Success story at Chimneys Picnic Area
It used to be common to see black bears such as this one at Chimneys Picnic Area feeding on human food.
For wildlife managers such as Kim Delozier, an evening drive to the Chimneys Picnic Area to deal with a nuisance bear became all too common. Visitors started lining up lawn chairs at dusk to watch bears pouring over the hillside to feed off of picnic tables and out of trash cans.
In just 3 years at Chimneys, from 1988-1990, wildlife managers handled (captured) 24 different bears—8 per year, on average—and relocated bears 35 times—often the same bears over and over. During that same period, managers had to euthanize 3 bears that had become aggressive toward humans. One of these bears seriously attacked a visitor, who had to be hospitalized for 10 days.
New educational tools such as this helped visitors know what to do to keep bears--and themselves--safe.
Wildlife biologists saw that it wasn’t only bear behavior they had to change: they needed the buy-in from visitors who were used to—and loved—feeding and watching the bears, and they needed logistical support from within the Park itself. Working together, they hoped, would not only control bears that were already problems, but prevent wild bears from associating humans and human areas with easy food.
The plan that managers began in 1991 at Chimneys included
After proactive management began in 1991, the number of bears handled and moved per year at Chimneys Picnic Area decreased dramatically.
The results of proactive management were that fewer bears had to be moved or killed, and fewer visitors were injured. At Chimneys, the improvements in bear and human safety were dramatic. In the 17 year period following the new management strategy (1991-2008), managers handled an average of 3 bears per year (about 60 percent fewer bears than before), and only had to relocate 1-2 bears (about 87 percent fewer bears) each year. Managers, maintenance, and other staff implemented many of the new policies park-wide.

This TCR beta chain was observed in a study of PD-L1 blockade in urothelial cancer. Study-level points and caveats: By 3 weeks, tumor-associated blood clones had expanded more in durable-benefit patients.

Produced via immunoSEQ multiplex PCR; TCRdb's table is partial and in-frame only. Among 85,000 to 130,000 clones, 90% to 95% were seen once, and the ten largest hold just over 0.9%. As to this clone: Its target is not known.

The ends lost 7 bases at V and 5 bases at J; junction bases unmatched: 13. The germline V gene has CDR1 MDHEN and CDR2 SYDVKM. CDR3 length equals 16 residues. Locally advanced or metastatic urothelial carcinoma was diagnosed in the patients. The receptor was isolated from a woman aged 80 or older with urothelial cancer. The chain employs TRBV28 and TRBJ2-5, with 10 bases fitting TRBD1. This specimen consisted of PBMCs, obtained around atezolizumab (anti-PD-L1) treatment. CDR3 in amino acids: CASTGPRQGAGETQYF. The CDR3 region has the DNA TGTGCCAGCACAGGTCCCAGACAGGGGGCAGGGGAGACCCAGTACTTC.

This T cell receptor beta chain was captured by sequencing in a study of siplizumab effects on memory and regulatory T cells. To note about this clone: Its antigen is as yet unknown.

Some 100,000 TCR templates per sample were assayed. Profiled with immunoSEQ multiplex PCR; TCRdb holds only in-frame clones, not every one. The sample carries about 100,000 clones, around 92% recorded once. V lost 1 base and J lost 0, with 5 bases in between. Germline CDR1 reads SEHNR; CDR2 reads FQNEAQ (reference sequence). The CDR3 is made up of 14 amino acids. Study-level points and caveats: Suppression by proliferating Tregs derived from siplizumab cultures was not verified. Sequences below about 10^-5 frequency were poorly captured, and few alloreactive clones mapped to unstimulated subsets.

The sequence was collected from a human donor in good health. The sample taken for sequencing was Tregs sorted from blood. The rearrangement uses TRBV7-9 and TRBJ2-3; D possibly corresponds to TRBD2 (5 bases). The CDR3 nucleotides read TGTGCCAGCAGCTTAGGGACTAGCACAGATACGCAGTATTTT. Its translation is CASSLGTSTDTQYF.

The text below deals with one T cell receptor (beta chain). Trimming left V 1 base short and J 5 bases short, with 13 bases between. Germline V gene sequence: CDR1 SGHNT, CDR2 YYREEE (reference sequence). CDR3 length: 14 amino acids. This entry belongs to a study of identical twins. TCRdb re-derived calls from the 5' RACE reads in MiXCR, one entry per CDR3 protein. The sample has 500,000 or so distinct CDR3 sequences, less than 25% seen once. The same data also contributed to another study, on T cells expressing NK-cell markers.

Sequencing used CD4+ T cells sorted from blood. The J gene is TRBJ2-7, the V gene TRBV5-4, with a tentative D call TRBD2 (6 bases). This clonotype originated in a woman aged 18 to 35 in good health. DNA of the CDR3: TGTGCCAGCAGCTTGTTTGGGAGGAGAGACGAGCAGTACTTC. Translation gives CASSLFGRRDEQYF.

The Park also began coordinating with communities outside its borders —Gatlinburg, Cosby, Townsend, Pigeon Forge, Cherokee, and their surrounding developed areas—to reduce bear problems in the entire region. Bears can move easily between the Park and these communities, and as Bill Stiver said, “You can have 10 people in the neighborhood doing the right thing [by not feeding bears], and just one doing the wrong thing. And then you have a nuisance bear.” Many individuals in these communities shared the goals & policies regarding bear-proof garbage cans and zero-tolerance for feeding wildlife.
“Where did all the bears go?” ask many visitors who knew Chimneys and its bears in the 1980s. To wildlife managers, this question at a time when the actual bear population is at historically high levels means that the proactive, preventative management has been successful. “We didn’t move any bears out of Chimneys,” says Bill Stiver. “We just became more proactive [in bear management] and it’s working to keep the bears wild and out of human spaces where people would see them. Overall, we’re trying to manage for wild bears, and wild bears are afraid of people.”
Read about the future of black bears, and how you can help.
Did You Know?
There are at least 30 different species of salamanders in Great Smoky Mountains National Park. This gives the Smokies the distinction of having the most diverse salamander population anywhere in the world and has earned the park the nickname “Salamander Capital of the World.”